For one reason or another I wasn’t blogging much at the time I attended the inaugural channel shift camp in November 2013, organised by the amazing Nick Hill and others at Public Sector Customer Service Forum so this is a very delayed post on that event and my thoughts generally about channel shift.
I get that there isn’t much money about in Local Government. I get that there isn’t the same level of staff resources. I get the reason for channel shifting. I’ve even seen the average cost per transaction for the various channels. And I don’t want to sound like a luddite about channel shift but what I’m not sure I really get is the aggressive, almost guerrilla style tactics deployed by some councils to shift their customers to another cheaper channel.
There seems very little evidence that councils have actually asked their public how they prefer to contact their council for the vast number of reasons they might want to contact them, and each reason might mean a different channel.
There seems to be very little communication with customers about why they’re implementing this culture change, about why they’re discouraging contact by phone, or a withdrawal of face to face services.
There seems very little thought for customer satisfaction. There seems very little practical support for their public to use other channels.
It seems they’re slowly minimising the way in which customers can contact them. They want them to act the way they want them to act. They’re manipulating them. They’re forcing people to do something they didn’t set out to do.
I’m not sure we’re looking at channel shift anymore, it feels more like channel shove.
At channel shift camp I heard of a council who removed their phone number from the website, a tactic which surprised me and one which I’m pleased my local council hasn’t done. But are customers suddenly getting in the way of delivering services because resources are tight? Are all customers now lumped under one heading? Have councils forgotten the different needs of customers, don’t they care about being customer centred, are they no longer focused on customer service? Shouldn’t they be putting in a range of ways to help their segmented customers get closer to resolving their problem, completing their transaction, getting information?
How can we stop channel shove being a hindrance for customers and a positive win win? How can councils save money (service win) and yet still deliver a quality service which is appropriate for needs (customer win)?
I experienced a channel shove recently when I tried to telephone Ofsted. They gave me five options, was I:-
- A child and wanted to tell them something
- Wanting to make a payment
- A provider
- An applicant
- A member of the public.
I was calling in a work capacity. I wasn’t any of those listed above. I selected option 5, Member of the public, only to go through another list of selection options, to eventually be signposted to the website and then cut off. I was being shoved towards a channel I’ve already tried. I’d tried online and failed to find the information I needed and so now wanted to talk to someone. Why was it proving difficult?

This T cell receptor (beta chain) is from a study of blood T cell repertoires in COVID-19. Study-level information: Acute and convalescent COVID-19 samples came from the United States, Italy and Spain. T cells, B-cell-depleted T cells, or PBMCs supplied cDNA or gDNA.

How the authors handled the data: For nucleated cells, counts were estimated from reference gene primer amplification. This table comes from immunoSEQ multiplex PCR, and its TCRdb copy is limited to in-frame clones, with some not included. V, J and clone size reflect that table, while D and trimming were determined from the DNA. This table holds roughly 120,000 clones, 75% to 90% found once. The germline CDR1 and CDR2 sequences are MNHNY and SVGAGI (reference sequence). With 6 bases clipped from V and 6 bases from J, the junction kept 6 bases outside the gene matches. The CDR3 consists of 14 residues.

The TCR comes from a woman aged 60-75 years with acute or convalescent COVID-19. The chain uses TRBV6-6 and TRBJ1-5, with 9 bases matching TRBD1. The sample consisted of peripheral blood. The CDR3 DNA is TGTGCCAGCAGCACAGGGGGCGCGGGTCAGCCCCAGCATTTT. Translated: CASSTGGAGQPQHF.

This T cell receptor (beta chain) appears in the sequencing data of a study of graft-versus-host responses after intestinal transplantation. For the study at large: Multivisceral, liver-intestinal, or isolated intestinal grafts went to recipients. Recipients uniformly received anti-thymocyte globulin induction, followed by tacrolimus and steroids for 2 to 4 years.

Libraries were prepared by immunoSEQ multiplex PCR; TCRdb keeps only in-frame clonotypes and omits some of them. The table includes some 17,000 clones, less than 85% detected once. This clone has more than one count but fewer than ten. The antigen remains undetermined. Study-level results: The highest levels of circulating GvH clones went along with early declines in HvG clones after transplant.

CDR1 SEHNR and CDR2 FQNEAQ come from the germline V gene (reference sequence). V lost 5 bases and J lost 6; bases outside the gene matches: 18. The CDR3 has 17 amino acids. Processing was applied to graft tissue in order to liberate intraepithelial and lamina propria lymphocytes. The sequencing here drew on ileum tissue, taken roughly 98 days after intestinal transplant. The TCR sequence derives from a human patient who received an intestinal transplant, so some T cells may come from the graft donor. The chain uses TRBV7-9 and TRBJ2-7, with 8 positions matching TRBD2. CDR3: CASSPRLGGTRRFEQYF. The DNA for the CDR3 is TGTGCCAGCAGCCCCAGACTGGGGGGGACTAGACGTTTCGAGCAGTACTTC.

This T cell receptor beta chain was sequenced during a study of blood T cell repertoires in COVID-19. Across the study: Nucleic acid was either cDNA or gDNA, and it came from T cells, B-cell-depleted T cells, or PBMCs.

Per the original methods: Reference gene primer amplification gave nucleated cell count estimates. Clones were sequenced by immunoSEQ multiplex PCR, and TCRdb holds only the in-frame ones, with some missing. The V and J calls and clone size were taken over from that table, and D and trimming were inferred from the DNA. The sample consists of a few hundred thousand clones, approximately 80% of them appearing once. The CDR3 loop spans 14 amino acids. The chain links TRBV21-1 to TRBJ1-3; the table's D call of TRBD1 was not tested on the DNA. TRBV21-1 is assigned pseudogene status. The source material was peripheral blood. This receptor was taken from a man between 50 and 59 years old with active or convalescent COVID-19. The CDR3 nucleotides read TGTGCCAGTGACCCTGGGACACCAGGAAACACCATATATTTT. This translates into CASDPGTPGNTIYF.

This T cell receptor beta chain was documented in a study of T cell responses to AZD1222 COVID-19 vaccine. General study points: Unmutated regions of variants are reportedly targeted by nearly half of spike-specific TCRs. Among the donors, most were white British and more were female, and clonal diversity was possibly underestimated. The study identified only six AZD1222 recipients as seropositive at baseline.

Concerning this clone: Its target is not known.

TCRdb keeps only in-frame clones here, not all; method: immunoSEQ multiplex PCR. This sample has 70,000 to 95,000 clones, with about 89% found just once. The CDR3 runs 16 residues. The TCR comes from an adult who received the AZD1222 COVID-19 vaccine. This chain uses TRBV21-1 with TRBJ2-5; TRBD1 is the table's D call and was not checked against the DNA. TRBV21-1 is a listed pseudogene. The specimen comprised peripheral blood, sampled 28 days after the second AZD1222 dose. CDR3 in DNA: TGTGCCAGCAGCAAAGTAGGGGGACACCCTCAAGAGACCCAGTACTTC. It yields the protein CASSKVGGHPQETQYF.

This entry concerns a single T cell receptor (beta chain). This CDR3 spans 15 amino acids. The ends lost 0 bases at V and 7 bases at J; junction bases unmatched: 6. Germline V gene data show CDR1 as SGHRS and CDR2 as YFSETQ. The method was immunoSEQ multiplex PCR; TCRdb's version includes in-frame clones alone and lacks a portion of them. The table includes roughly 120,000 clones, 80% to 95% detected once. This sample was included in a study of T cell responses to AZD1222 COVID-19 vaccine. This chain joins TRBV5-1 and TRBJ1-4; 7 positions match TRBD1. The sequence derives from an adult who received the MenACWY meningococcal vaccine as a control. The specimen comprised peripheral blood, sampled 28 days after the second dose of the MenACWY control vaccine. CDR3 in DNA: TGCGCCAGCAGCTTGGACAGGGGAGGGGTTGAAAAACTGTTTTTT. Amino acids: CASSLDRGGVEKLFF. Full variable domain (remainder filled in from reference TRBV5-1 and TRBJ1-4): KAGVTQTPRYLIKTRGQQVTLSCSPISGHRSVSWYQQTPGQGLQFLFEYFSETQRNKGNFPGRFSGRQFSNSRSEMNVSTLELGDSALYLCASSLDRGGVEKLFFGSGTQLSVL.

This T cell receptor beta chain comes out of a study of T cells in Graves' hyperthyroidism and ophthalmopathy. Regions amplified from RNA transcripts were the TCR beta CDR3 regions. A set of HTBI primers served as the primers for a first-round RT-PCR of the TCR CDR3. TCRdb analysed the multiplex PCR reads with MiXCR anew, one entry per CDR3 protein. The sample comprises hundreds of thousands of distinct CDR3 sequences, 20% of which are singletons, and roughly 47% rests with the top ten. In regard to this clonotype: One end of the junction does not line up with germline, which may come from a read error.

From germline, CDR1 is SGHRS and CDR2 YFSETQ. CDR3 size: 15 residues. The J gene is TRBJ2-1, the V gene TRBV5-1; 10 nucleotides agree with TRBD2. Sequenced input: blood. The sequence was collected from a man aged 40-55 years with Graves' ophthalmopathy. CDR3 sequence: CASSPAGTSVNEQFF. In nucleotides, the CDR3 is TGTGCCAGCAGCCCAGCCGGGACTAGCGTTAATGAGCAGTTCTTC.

I phoned back and began randomly pressing numbers in the hope that someone would answer the phone. Again I was signposted to the website and then cut off. I finally realised a way in would be through the complaints option. There’s bound to be someone on the end of that line, surely. I was on hold for what seems like ages, listening to some annoying music, which really wasn’t helping my mood. I was told 5 times that all advisors were busy. I was wasting time, but I felt like I’d come too far to hang up now. And if I hung up I still wouldn’t have the information I needed.
I finally got through to a human, we had a conversation. It was nice. He was nice. Although I wasn’t filled with confidence that he could help. He put me back on hold as he ‘went to check’. He checked and gave me the information I needed. He also gave me a secret telephone number which would bypass the selection process. I would never have to go through this again. But a member of the public would. A provider would. I hoped a child never would.
This channel shove strategy had failed. It has wasted time, resources and although I got the information in the end, my customer satisfaction was firmly on the frustrated level.
- We should ask and then listen to our customers about how they prefer to contact the services they need.
- We should be clear that one channel doesn’t fit all customers. There should be an element of choice.
- We should be clear that we don’t just have one customer. Segmentation gives us insight.
- We should communicate with customers if services are no longer available through a particular channel.
- We should be honest and open and explain why services may no longer be available through a certain channel.
- Whatever the channel, we still need to deliver a quality customer service.
- We should offer practical support to encourage customers to shift channels.
- If we’re trying to shift customers to websites they need to contain the information customers want.
- If customers are required to select options, they need to be able to see themselves in the options.
- We should invest in our staff to ensure they have the training and support they need to be able to respond to customers.
Friday 4th April 2014